Editor’s Note: This was originally published for FANGORIA on November 9, 2004, and we’re proud to share it as part of The Gingold Files.

Who says DVD companies don’t listen to fan complaints? Advance reaction to Columbia TriStar’s tacky cover for the Happy Birthday to Me DVD was so hostile that the shrink wrap bears a sticker promising an insert card with the original poster design. Why the company didn’t just switch that art to the front isn’t clear, but hey, you can’t have everything—and in this case, that also applies to the movie’s score. As has been noted and virulently criticized elsewhere, Birthday on DVD contains different music that it did in theaters and on VHS, beginning with the substitution of an annoying disco tune for the original, much more evocative instrumental over the opening scene; only the end-title song remains recognizably intact.

Attempts on Fango’s part to get to the bottom of this situation were unsuccessful (Columbia TriStar didn’t get back to us about it), but it’s highly unlikely that the company went to the trouble of rescoring one of its catalog releases—even if they did commission new and subpar artwork for it. More likely, Happy Birthday, which was rescored by the studio prior to the theatrical release (as mentioned in our retrospective in issue #238—plug, plug), somehow wound up on the disc with its initial audio track; the music that’s there sounds very early-’80s. The same thing has apparently happened on Warner’s Return of the Living Dead Part II DVD, which presents the film with scoring that was replaced by J. Peter Robinson compositions prior to its big-screen debut.

In any case, the overall sound on the Happy Birthday disc is just decent, a mono mix with uneven clarity and occasional hiss. The visual quality is much better, with the 1.85:1 transfer sporting solid colors and rich blacks and an overall crisp picture. As for the movie itself—well, I’m afraid I’m not one of its greatest supporters. The “Six…bizarre murders” promised on that original poster provide their share of cheap thrills, but it’s obvious that the ending which unpersuasively explains them all was written well into the production. And given all of the movie’s convoluted exposition, that conclusion isn’t the only part that feels like it was made up as they went along.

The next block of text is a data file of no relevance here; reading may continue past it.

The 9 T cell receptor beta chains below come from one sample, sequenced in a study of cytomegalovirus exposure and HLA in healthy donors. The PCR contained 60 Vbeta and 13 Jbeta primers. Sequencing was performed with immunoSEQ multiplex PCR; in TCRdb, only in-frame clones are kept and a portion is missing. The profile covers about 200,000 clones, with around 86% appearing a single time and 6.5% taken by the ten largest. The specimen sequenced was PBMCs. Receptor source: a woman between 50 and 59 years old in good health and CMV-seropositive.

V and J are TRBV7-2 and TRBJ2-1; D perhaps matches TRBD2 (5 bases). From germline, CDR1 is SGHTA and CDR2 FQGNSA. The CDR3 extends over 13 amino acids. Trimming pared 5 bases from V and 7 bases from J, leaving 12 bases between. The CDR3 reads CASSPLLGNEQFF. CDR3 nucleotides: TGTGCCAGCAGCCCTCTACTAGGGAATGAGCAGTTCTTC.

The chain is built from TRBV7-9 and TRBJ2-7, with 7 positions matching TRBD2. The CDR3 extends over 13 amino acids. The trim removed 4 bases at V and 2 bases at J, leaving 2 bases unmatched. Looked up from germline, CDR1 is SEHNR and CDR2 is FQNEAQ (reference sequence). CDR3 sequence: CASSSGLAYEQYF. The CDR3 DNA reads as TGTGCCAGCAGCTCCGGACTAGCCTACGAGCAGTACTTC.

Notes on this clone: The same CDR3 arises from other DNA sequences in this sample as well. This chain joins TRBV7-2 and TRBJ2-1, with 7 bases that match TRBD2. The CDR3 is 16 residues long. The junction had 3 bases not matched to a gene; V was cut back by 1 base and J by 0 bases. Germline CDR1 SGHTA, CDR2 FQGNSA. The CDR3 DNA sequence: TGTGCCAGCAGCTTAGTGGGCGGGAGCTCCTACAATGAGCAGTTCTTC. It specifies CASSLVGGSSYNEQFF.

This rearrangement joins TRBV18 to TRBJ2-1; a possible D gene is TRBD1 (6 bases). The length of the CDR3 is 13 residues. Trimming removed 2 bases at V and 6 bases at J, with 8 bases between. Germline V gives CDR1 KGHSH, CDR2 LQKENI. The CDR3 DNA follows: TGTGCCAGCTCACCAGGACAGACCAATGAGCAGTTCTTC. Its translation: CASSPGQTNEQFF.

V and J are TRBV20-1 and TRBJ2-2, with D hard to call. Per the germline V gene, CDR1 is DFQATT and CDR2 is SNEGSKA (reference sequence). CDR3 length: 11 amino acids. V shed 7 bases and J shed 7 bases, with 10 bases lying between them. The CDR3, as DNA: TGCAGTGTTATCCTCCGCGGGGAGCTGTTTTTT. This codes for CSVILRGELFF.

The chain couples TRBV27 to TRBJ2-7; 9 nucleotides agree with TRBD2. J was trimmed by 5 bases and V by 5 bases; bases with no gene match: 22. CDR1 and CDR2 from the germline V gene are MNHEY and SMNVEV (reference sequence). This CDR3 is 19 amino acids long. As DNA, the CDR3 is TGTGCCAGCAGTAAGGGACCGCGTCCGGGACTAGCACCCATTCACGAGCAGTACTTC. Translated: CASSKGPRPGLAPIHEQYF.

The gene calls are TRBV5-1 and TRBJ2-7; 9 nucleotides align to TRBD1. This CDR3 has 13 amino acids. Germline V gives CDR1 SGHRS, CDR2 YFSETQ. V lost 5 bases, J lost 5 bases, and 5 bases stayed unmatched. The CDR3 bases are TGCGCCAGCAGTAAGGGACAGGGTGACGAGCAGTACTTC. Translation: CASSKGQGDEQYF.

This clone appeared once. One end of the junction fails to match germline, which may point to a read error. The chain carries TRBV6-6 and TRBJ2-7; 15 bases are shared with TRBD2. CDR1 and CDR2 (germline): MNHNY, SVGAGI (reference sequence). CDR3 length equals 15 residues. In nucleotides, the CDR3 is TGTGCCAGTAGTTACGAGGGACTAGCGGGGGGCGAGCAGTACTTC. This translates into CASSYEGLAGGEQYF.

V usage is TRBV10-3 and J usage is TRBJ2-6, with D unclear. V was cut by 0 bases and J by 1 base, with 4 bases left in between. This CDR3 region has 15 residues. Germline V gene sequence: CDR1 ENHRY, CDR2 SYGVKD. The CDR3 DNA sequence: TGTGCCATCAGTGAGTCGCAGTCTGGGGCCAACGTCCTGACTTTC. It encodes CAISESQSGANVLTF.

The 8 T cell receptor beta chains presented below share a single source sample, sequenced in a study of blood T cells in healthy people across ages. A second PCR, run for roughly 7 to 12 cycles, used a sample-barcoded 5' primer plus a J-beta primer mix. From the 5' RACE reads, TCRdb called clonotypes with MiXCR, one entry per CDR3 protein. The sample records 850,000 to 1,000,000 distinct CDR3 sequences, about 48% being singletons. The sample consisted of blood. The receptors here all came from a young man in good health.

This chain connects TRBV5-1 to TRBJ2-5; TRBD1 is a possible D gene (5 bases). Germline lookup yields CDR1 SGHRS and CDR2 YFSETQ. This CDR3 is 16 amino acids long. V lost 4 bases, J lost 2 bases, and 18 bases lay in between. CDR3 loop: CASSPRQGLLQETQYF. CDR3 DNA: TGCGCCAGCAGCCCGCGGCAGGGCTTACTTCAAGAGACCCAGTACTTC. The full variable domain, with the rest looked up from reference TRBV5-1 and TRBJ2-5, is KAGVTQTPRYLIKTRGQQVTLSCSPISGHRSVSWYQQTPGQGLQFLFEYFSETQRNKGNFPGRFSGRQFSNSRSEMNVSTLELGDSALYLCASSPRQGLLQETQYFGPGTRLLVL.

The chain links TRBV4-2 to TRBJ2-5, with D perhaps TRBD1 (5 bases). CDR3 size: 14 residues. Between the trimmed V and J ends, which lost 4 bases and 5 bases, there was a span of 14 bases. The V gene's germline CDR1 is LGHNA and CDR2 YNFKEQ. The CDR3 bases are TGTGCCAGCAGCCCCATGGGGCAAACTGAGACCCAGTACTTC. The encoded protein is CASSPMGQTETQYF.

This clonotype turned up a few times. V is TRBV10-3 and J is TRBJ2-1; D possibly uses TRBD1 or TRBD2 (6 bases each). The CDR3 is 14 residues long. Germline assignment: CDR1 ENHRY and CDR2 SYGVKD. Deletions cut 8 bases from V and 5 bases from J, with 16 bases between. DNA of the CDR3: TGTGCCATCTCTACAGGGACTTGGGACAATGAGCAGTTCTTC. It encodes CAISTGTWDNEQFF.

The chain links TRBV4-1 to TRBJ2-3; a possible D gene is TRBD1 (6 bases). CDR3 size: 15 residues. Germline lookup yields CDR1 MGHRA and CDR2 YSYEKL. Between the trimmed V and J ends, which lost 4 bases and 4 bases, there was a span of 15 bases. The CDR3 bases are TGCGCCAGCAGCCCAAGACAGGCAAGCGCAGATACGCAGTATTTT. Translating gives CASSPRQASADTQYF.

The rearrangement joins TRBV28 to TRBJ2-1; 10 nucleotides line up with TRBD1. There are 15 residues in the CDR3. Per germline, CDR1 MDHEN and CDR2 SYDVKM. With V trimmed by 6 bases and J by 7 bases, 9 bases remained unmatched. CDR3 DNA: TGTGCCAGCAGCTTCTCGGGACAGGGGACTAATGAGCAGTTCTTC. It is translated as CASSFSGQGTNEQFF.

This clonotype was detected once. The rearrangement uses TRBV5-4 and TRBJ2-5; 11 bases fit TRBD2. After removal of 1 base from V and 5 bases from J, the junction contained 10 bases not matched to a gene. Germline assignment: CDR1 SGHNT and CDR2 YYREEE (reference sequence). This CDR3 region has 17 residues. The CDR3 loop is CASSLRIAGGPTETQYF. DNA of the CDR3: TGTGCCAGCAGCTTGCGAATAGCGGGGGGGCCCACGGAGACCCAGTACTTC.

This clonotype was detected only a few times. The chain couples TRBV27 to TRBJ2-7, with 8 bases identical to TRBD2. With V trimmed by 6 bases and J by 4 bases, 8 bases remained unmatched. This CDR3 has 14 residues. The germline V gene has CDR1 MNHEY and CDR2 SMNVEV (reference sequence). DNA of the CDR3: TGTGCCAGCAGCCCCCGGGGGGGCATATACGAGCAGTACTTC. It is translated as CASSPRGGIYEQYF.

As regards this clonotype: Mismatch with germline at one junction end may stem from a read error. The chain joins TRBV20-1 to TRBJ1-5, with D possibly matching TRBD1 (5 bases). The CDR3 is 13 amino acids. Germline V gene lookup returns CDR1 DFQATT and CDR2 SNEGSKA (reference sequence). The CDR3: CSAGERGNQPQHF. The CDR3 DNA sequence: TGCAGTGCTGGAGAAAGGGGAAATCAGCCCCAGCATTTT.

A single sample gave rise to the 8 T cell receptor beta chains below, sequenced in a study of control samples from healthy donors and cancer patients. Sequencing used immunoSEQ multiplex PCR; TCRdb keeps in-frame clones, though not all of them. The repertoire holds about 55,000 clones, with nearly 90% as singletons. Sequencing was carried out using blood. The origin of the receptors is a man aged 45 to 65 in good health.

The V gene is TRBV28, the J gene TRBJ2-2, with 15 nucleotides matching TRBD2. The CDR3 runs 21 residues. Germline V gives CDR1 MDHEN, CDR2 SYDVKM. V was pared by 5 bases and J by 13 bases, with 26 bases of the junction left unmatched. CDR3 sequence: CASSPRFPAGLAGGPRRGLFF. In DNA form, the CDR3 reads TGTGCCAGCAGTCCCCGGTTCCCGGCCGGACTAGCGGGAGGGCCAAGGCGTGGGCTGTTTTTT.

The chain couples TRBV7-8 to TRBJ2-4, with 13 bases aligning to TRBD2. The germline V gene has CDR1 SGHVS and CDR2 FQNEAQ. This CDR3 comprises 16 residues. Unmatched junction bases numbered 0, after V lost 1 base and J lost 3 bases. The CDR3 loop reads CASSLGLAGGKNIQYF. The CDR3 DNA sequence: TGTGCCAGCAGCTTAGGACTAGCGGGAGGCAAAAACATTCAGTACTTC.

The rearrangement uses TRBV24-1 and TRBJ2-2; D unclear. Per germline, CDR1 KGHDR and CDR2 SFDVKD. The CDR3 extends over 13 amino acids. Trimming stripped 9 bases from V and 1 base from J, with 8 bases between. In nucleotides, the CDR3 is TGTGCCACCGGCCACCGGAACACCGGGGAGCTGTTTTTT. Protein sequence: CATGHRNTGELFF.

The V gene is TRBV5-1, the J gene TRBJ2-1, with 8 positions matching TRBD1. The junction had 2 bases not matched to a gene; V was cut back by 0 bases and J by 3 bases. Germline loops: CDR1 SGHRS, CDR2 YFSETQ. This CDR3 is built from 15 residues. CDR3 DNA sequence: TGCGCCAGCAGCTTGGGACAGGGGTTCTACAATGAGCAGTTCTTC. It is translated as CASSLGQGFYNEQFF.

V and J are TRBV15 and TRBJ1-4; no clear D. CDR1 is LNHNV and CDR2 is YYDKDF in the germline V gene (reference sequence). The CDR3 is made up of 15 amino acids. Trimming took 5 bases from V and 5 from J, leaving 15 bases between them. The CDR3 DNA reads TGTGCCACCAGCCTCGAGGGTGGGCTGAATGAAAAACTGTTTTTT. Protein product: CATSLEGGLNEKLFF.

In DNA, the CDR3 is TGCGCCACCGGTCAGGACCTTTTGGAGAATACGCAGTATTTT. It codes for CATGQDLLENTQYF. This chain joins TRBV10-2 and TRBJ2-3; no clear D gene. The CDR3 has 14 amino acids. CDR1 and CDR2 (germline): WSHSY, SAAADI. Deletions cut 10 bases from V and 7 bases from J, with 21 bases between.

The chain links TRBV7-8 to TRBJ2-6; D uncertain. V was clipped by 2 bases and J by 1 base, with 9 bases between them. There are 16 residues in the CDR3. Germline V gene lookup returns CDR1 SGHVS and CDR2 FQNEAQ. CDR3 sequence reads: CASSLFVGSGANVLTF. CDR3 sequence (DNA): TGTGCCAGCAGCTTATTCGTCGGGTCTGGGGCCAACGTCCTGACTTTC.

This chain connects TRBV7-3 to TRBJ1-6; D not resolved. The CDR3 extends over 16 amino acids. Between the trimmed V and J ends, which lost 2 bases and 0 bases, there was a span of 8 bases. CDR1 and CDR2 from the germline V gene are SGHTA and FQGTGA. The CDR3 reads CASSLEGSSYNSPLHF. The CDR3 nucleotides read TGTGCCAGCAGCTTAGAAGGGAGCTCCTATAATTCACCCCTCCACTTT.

More satisfying is another Canadian-lensed slasher opus from the period, Terror Train, issued on DVD recently by Fox with another altered cover image. Like Birthday, this is unfortunately a no-frills disc, but at least this one’s case preserves the original poster art, albeit as a smaller element, and the young woman depicted (Jamie Lee Curtis) is actually in the movie. It’s one of Curtis’ better horror outings outside the Halloween franchise, too, making atmospheric use of its unique (for the subgenre), confined setting and climaxing with one of the best twist endings in the slasher pantheon.

This Train was fortunate to have veteran cinematographer John Alcott on board, and the DVD largely does justice to his work. His effective use of light and shadow comes across well in the 1.85:1 transfer, which improves dramatically after a shaky, grainy start to boast strong hues and threatening blacks. (There’s also a fullscreen transfer, but you know not to go there.) Both the original mono and new 2.0 stereo tracks are provided, and the latter is a modest improvement over the former, if not terribly dense or varied. There’s also a Spanish-language track, worth noting in this context because it features—surprise—different music!

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